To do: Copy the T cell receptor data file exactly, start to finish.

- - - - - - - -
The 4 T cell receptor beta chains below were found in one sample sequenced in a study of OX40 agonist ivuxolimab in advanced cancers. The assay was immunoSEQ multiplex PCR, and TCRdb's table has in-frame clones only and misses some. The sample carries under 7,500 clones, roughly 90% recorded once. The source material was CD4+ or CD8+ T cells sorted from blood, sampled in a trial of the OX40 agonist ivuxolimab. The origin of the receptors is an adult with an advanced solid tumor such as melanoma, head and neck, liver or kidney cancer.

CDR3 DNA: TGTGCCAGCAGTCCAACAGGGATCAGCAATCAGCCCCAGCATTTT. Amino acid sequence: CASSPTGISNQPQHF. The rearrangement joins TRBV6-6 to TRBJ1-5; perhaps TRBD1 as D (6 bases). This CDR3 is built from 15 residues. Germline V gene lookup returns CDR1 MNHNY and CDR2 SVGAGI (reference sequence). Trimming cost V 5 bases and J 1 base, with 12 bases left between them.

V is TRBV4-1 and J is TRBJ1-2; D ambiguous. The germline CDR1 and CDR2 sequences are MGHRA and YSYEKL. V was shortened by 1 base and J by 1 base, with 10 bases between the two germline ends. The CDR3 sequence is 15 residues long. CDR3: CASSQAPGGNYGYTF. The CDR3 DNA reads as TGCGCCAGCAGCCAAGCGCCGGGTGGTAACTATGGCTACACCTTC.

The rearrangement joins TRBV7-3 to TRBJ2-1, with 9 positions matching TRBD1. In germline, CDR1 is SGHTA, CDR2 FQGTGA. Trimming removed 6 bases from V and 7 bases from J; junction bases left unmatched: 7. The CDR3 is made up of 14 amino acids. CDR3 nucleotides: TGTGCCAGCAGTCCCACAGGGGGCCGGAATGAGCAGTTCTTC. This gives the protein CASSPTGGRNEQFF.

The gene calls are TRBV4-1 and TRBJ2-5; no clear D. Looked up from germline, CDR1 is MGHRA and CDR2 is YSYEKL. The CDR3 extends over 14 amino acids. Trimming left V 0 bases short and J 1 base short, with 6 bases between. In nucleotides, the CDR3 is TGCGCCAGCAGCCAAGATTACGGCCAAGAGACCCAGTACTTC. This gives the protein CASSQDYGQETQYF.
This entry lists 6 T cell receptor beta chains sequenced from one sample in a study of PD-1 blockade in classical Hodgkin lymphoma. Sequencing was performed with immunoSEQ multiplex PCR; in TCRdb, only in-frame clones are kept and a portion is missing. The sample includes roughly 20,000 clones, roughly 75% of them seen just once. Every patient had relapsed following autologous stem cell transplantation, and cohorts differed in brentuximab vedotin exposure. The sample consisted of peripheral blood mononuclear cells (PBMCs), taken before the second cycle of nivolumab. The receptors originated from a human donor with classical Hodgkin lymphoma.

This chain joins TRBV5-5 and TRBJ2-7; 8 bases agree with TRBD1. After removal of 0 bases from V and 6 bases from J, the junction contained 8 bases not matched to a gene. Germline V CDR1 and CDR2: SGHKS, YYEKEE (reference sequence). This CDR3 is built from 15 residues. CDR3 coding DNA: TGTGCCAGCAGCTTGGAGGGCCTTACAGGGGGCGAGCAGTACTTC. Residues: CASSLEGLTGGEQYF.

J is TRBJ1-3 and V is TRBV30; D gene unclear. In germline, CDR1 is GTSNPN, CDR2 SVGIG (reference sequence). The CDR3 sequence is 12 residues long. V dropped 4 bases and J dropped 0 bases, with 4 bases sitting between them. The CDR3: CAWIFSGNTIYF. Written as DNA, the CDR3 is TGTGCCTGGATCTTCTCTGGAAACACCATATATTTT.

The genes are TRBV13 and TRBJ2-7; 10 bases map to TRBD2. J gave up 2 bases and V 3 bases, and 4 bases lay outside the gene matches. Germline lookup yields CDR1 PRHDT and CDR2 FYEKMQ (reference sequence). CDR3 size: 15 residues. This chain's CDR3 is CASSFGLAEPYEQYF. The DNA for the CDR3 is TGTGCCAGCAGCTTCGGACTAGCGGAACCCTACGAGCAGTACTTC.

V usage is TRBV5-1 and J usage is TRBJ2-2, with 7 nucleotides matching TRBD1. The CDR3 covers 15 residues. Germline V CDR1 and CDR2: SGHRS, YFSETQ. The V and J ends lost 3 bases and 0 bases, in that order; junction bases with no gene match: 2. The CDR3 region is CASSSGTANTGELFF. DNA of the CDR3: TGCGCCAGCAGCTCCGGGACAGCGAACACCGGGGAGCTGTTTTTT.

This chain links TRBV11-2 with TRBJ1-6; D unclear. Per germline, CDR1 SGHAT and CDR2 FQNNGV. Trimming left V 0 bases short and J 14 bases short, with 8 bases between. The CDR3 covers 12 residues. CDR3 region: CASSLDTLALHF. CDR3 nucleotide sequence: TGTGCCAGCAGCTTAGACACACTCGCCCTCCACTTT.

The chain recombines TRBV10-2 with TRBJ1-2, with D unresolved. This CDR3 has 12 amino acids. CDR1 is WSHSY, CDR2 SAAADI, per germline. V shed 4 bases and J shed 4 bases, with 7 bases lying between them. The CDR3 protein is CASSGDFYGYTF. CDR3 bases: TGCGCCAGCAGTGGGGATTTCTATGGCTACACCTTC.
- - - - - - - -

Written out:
The 4 T cell receptor beta chains below were found in one sample sequenced in a study of OX40 agonist ivuxolimab in advanced cancers. The assay was immunoSEQ multiplex PCR, and TCRdb's table has in-frame clones only and misses some. The sample carries under 7,500 clones, roughly 90% recorded once. The source material was CD4+ or CD8+ T cells sorted from blood, sampled in a trial of the OX40 agonist ivuxolimab. The origin of the receptors is an adult with an advanced solid tumor such as melanoma, head and neck, liver or kidney cancer.

CDR3 DNA: TGTGCCAGCAGTCCAACAGGGATCAGCAATCAGCCCCAGCATTTT. Amino acid sequence: CASSPTGISNQPQHF. The rearrangement joins TRBV6-6 to TRBJ1-5; perhaps TRBD1 as D (6 bases). This CDR3 is built from 15 residues. Germline V gene lookup returns CDR1 MNHNY and CDR2 SVGAGI (reference sequence). Trimming cost V 5 bases and J 1 base, with 12 bases left between them.

V is TRBV4-1 and J is TRBJ1-2; D ambiguous. The germline CDR1 and CDR2 sequences are MGHRA and YSYEKL. V was shortened by 1 base and J by 1 base, with 10 bases between the two germline ends. The CDR3 sequence is 15 residues long. CDR3: CASSQAPGGNYGYTF. The CDR3 DNA reads as TGCGCCAGCAGCCAAGCGCCGGGTGGTAACTATGGCTACACCTTC.

The rearrangement joins TRBV7-3 to TRBJ2-1, with 9 positions matching TRBD1. In germline, CDR1 is SGHTA, CDR2 FQGTGA. Trimming removed 6 bases from V and 7 bases from J; junction bases left unmatched: 7. The CDR3 is made up of 14 amino acids. CDR3 nucleotides: TGTGCCAGCAGTCCCACAGGGGGCCGGAATGAGCAGTTCTTC. This gives the protein CASSPTGGRNEQFF.

The gene calls are TRBV4-1 and TRBJ2-5; no clear D. Looked up from germline, CDR1 is MGHRA and CDR2 is YSYEKL. The CDR3 extends over 14 amino acids. Trimming left V 0 bases short and J 1 base short, with 6 bases between. In nucleotides, the CDR3 is TGCGCCAGCAGCCAAGATTACGGCCAAGAGACCCAGTACTTC. This gives the protein CASSQDYGQETQYF.
This entry lists 6 T cell receptor beta chains sequenced from one sample in a study of PD-1 blockade in classical Hodgkin lymphoma. Sequencing was performed with immunoSEQ multiplex PCR; in TCRdb, only in-frame clones are kept and a portion is missing. The sample includes roughly 20,000 clones, roughly 75% of them seen just once. Every patient had relapsed following autologous stem cell transplantation, and cohorts differed in brentuximab vedotin exposure. The sample consisted of peripheral blood mononuclear cells (PBMCs), taken before the second cycle of nivolumab. The receptors originated from a human donor with classical Hodgkin lymphoma.

This chain joins TRBV5-5 and TRBJ2-7; 8 bases agree with TRBD1. After removal of 0 bases from V and 6 bases from J, the junction contained 8 bases not matched to a gene. Germline V CDR1 and CDR2: SGHKS, YYEKEE (reference sequence). This CDR3 is built from 15 residues. CDR3 coding DNA: TGTGCCAGCAGCTTGGAGGGCCTTACAGGGGGCGAGCAGTACTTC. Residues: CASSLEGLTGGEQYF.

J is TRBJ1-3 and V is TRBV30; D gene unclear. In germline, CDR1 is GTSNPN, CDR2 SVGIG (reference sequence). The CDR3 sequence is 12 residues long. V dropped 4 bases and J dropped 0 bases, with 4 bases sitting between them. The CDR3: CAWIFSGNTIYF. Written as DNA, the CDR3 is TGTGCCTGGATCTTCTCTGGAAACACCATATATTTT.

The genes are TRBV13 and TRBJ2-7; 10 bases map to TRBD2. J gave up 2 bases and V 3 bases, and 4 bases lay outside the gene matches. Germline lookup yields CDR1 PRHDT and CDR2 FYEKMQ (reference sequence). CDR3 size: 15 residues. This chain's CDR3 is CASSFGLAEPYEQYF. The DNA for the CDR3 is TGTGCCAGCAGCTTCGGACTAGCGGAACCCTACGAGCAGTACTTC.

V usage is TRBV5-1 and J usage is TRBJ2-2, with 7 nucleotides matching TRBD1. The CDR3 covers 15 residues. Germline V CDR1 and CDR2: SGHRS, YFSETQ. The V and J ends lost 3 bases and 0 bases, in that order; junction bases with no gene match: 2. The CDR3 region is CASSSGTANTGELFF. DNA of the CDR3: TGCGCCAGCAGCTCCGGGACAGCGAACACCGGGGAGCTGTTTTTT.

This chain links TRBV11-2 with TRBJ1-6; D unclear. Per germline, CDR1 SGHAT and CDR2 FQNNGV. Trimming left V 0 bases short and J 14 bases short, with 8 bases between. The CDR3 covers 12 residues. CDR3 region: CASSLDTLALHF. CDR3 nucleotide sequence: TGTGCCAGCAGCTTAGACACACTCGCCCTCCACTTT.

The chain recombines TRBV10-2 with TRBJ1-2, with D unresolved. This CDR3 has 12 amino acids. CDR1 is WSHSY, CDR2 SAAADI, per germline. V shed 4 bases and J shed 4 bases, with 7 bases lying between them. The CDR3 protein is CASSGDFYGYTF. CDR3 bases: TGCGCCAGCAGTGGGGATTTCTATGGCTACACCTTC.